There is a crisis at the southern border of the United States. There has been one sprawling back decades. It is a humanitarian crisis. Almost everyone agrees on that point if not with the addendum “and national security.” Yet while the current administration ponders perplexingly inhuman solutions to human problems, and other politicos spin their wheels, I the ordinary civilian cannot understand why we are not meeting this crisis in the exact same way we have met it before.
The humanitarian crisis is a result of families and unaccompanied children migrating from Central America’s northern triangle of Guatemala, Honduras and El Salvador. These families are reportedly making the dangerous, imprudent journey because they are leaving more dangerous, less prudent environs. Over 76,000 immigrants attempted to enter the country in February alone. This is the highest number people knocking on America’s door in more than a decade, though still well below levels seen 20 years ago. I am probably not telling you anything you do not already know.
In the meantime, our Border Patrol agents are overtaxed, spread too thin and unable to find enough recruits. We have waves of people arriving to claim asylum and decades of political intransigence have left us ill-prepared to deal with the current situation. It is a crisis. It has a human face. And it is not going anywhere.
We’ve seen this face before. Whether it was Irish immigrants fleeing famine in the mid-19th century or Jews fleeing the hell of the Holocaust, we have seen this before. Millions of hardscrabble people struggling to ensure a future for themselves and all their descendants, the endurance of their family name. This country has a long history of welcoming the world’s miserable. Our Statue of Liberty preaches it in perpetuity, despite anything that cold fish fascist Stephen Miller says.
But we should take heart. We have seen this face before, but we have also met this challenge before. No one is saying that 76,000 people a month is expected to repeat for the entire calendar. But even if it does, We’d still be 100,000 short of 1907. In 1907, the United States of America welcomed 1,004,756 new residents. To put that in even more brilliant context, that number exceeded around 1% of the country’s population at the time, compared to 0.3% of today’s.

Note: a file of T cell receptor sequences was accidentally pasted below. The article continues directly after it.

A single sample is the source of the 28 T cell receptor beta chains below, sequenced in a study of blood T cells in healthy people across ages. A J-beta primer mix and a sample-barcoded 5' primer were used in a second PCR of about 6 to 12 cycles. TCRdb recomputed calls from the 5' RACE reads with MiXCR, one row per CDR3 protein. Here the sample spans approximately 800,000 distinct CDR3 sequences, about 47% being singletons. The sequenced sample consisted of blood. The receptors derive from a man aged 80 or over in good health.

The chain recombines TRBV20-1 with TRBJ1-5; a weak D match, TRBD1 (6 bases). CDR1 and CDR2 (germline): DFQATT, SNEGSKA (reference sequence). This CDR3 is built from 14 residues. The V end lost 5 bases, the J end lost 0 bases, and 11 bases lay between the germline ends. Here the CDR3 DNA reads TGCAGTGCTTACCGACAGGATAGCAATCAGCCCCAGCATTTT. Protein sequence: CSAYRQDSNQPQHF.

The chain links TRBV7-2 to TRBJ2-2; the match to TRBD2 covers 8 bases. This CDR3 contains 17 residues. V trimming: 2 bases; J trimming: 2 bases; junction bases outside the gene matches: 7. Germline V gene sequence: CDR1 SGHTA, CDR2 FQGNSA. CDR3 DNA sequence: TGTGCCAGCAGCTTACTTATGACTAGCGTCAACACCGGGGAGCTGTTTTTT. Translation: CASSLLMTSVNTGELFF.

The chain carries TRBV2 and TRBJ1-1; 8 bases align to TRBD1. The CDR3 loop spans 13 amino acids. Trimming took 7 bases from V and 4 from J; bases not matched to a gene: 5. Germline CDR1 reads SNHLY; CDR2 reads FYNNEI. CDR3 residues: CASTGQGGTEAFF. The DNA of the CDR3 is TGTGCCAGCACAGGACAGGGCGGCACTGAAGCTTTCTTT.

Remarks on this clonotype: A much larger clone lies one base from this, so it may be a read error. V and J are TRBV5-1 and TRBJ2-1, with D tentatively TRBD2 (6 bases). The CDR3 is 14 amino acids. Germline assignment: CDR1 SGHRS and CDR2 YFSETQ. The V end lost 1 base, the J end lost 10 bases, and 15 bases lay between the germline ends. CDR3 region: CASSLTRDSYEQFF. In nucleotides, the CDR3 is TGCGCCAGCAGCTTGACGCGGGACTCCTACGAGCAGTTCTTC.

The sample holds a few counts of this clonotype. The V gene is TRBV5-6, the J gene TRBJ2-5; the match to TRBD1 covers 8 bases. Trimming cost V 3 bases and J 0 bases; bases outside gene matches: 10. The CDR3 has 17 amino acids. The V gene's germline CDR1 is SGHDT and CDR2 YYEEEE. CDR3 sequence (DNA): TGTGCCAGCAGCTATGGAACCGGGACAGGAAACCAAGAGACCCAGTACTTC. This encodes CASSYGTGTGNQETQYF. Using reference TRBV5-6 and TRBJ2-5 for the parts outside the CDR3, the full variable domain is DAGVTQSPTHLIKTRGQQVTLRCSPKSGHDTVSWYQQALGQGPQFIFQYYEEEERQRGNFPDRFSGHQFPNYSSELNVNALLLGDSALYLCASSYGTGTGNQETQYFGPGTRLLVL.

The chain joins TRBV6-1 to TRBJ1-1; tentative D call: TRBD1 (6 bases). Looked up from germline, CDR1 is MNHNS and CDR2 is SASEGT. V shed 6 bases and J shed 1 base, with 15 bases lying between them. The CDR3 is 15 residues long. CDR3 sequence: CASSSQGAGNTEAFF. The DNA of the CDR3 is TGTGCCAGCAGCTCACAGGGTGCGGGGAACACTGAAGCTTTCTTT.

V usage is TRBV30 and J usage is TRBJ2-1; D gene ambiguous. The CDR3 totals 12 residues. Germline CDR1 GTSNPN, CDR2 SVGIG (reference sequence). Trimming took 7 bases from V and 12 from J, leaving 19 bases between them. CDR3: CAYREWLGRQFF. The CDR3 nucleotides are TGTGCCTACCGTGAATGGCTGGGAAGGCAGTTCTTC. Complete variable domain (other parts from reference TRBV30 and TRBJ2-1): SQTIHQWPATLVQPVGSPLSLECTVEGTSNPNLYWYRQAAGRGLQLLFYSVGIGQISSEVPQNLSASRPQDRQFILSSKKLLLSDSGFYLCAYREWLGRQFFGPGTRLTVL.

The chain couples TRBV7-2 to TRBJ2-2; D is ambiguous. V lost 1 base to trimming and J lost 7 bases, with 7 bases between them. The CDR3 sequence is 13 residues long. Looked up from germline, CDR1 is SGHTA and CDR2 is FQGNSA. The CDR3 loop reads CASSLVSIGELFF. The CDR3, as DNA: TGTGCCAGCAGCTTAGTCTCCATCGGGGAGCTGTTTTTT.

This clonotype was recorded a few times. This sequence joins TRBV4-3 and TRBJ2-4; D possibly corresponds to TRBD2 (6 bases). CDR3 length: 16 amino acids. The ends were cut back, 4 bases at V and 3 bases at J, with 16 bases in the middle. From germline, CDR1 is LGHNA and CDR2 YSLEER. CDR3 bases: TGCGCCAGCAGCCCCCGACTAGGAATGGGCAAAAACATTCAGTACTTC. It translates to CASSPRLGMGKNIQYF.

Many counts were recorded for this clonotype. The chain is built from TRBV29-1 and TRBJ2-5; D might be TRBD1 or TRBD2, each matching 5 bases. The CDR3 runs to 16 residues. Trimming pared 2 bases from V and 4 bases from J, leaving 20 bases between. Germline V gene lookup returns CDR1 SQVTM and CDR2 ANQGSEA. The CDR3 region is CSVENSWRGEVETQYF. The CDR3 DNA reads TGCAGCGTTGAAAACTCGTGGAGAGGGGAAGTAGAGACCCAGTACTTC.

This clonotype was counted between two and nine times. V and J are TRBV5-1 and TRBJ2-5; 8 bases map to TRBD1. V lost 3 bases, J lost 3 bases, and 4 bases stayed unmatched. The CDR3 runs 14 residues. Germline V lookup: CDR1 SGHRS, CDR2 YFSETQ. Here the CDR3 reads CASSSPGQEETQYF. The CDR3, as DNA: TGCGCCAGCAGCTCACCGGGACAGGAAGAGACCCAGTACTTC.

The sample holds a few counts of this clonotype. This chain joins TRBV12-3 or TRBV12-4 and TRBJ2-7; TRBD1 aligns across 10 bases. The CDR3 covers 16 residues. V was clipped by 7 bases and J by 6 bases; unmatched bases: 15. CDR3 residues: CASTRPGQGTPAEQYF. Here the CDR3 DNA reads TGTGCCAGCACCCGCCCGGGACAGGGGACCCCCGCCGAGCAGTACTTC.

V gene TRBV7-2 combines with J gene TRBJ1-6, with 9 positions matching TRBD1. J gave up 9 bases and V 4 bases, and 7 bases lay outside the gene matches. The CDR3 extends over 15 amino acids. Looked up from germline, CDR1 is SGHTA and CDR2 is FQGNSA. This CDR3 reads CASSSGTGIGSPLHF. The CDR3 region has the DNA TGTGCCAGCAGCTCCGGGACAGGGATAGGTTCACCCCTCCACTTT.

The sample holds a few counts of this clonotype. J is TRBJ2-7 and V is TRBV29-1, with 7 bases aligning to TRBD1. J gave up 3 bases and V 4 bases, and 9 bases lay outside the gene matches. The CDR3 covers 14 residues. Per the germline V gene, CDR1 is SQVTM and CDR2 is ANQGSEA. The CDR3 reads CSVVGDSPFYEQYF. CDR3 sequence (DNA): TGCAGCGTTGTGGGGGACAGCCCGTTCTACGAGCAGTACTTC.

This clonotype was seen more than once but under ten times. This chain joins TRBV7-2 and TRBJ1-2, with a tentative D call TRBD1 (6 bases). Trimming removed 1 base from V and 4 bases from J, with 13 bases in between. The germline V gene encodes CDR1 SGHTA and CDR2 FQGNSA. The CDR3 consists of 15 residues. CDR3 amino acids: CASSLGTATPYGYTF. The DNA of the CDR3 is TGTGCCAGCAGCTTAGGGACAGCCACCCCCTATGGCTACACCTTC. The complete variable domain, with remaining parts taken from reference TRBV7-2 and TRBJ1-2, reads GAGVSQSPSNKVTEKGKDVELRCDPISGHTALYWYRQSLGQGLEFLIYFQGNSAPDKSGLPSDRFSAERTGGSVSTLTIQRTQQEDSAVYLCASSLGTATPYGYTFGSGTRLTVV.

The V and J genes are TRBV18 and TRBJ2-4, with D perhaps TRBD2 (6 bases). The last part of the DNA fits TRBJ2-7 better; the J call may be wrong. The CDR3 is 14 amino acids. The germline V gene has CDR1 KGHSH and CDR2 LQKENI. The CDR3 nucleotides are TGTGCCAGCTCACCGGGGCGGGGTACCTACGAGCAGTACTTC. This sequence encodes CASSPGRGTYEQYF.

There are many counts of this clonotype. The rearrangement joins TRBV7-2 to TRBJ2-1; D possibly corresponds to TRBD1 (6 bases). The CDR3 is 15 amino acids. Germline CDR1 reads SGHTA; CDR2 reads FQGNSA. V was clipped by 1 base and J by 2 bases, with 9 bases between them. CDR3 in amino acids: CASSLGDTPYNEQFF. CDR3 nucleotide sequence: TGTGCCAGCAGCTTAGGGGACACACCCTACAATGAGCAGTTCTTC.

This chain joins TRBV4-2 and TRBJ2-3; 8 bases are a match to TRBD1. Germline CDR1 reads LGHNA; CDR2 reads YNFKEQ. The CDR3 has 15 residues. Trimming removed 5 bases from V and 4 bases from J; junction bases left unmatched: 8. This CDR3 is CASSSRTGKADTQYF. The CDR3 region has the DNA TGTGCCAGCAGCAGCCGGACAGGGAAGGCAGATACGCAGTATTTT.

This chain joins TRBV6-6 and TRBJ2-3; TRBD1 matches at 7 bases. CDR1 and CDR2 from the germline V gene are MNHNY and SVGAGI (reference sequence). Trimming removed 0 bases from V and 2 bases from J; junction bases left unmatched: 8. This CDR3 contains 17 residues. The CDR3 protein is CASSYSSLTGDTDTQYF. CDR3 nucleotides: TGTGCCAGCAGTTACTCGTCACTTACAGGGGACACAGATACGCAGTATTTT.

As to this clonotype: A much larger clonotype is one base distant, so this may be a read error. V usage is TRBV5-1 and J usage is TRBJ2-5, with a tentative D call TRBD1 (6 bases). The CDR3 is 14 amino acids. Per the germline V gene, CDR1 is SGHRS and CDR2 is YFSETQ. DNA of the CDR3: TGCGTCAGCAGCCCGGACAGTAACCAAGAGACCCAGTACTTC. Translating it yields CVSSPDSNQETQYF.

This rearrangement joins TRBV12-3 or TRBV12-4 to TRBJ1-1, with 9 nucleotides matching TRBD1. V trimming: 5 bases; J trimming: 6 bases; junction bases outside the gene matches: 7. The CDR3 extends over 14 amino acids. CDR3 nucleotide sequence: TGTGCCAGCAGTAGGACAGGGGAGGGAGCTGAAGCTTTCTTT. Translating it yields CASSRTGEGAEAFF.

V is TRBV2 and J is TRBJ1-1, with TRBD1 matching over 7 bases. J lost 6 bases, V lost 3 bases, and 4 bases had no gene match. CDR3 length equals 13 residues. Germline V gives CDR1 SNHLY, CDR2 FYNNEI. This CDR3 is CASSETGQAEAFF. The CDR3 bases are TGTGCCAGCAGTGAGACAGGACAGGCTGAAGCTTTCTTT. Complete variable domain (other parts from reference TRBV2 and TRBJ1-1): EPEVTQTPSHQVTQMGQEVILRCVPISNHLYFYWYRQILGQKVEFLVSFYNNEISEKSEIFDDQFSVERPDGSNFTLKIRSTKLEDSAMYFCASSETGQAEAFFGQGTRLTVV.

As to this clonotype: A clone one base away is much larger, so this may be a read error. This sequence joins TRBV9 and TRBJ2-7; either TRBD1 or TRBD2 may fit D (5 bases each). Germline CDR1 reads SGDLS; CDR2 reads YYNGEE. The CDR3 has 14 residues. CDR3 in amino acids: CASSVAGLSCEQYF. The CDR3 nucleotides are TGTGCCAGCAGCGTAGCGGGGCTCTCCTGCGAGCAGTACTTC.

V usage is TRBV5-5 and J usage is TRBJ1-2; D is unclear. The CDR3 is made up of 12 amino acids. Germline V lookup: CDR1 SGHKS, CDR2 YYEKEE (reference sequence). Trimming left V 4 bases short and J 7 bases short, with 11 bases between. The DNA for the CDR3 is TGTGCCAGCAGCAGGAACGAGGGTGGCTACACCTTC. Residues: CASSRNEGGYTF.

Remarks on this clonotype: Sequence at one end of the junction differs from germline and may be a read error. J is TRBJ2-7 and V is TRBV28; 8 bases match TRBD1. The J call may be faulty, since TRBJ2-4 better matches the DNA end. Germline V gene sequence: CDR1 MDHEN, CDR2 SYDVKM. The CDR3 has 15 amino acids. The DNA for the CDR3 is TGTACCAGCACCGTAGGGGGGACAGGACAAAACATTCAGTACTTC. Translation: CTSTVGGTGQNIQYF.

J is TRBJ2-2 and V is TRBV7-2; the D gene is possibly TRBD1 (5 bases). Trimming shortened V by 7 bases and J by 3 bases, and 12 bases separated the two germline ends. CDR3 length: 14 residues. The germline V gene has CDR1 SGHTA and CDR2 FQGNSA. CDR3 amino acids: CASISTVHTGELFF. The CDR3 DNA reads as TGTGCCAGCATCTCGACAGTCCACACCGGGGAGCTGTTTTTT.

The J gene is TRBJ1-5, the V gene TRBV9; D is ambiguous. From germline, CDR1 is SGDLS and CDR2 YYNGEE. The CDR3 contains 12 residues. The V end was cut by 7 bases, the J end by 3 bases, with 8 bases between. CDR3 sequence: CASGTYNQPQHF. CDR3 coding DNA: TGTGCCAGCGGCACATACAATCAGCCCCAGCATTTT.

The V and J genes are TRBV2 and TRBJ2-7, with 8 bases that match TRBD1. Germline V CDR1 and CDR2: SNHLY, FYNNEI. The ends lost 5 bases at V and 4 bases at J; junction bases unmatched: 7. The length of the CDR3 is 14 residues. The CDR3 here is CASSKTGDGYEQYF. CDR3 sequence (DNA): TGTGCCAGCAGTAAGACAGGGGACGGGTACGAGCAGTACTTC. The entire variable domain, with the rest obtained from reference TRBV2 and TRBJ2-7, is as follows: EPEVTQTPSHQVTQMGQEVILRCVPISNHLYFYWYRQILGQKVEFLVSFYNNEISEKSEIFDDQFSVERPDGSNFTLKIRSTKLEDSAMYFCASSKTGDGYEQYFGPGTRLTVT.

The reason we were able to welcome over a million immigrants to the Land of the Free was due in large part to one place that could offer us a map forward: Ellis Island. The immigrant inspection station on Ellis Island, just off the coast of Manhattan, opened on New Year’s Day 1892. In its first year, it processed 450,000 new immigrants to the U.S. It operated until 1954, having opened the door of this great country to over 12 million immigrants. Some estimate that over at third of our citizens can trace their lineage to someone processed at Ellis Island.
If we have done this before, why can we not do it again? Why can we not build the Ellis Island of the southern border? I realize two things: 1) the history of Ellis island is not a totally guileless one and 2) there are economic and political concerns about which I have no idea. I’m just the guy on the couch with one eye on cable news and the other on Twitter.
And I realize that there are other complicating factors. One is the smugglers, dubious brokers paid to get people across Mexico and into the United States. I understand it to be an exploitative relationship rife with its own risks, as if the risks of the journey weren’t enough. But you know how to undercut a black market? Legitimize the services. No, one or more formal processing stations will not completely ruin the market for smugglers, but I believe it would take a big chunk out of it. But all of this is just guesswork.
What I do know is that we have go to do better than we’re doing. The propaganda of fear and the numbing cruelty need to be pushed aside, the political machine has got to get off dead center. We owe real human beings much better than we’re doing right now. The last time someone attempted to do anything measurable, in my memory, was George W. Bush, and he got stonewalled by his own party. As Americans, we have the creativity and we have the heart to solve this. Why we would meet the idea of individuals desperate to breathe the free air of America in any other way than helping them in that quest, I will never know.
Whenever this immigration debate heats up, I can’t help but think of my own family’s story. Not a lot is known about Thomas Sullivan of County Cork, Ireland. The story passed down is that he was brought here as a child of 4-6 years old, accompanied only by his uncle Jerry, arriving on the shore of Manhattan some year from 1808-1810. There was no “line.” No one even counted ship passengers back then. They just walked into America.
We’re not sure of that part of the story. What we do know is Thomas was not raised by his own family. Uncle Jerry exited the picture for unknown reasons. Thomas was raised by the Holcombs of Champion, New York. They raised him to be a farmer and that’s what he became, establishing a dairy farm in Edwards, New York, that lasted four generations until my Uncle Dick sold off the last of the cows in the 1970’s. My family’s story is one of both American charity and fruitful labor. Same as millions of others. And it will be the story of millions more.
America does not need a wall; it needs a new Ellis Island. It won’t be easy. We must be at once open-handed and vigilant. Eager to serve, to sacrifice to welcome, but also careful to preserve the very union that draws so many hopeful souls in the first place. It will be difficult, but we are capable. This is America. Immigration is our history. Immigration will be our future.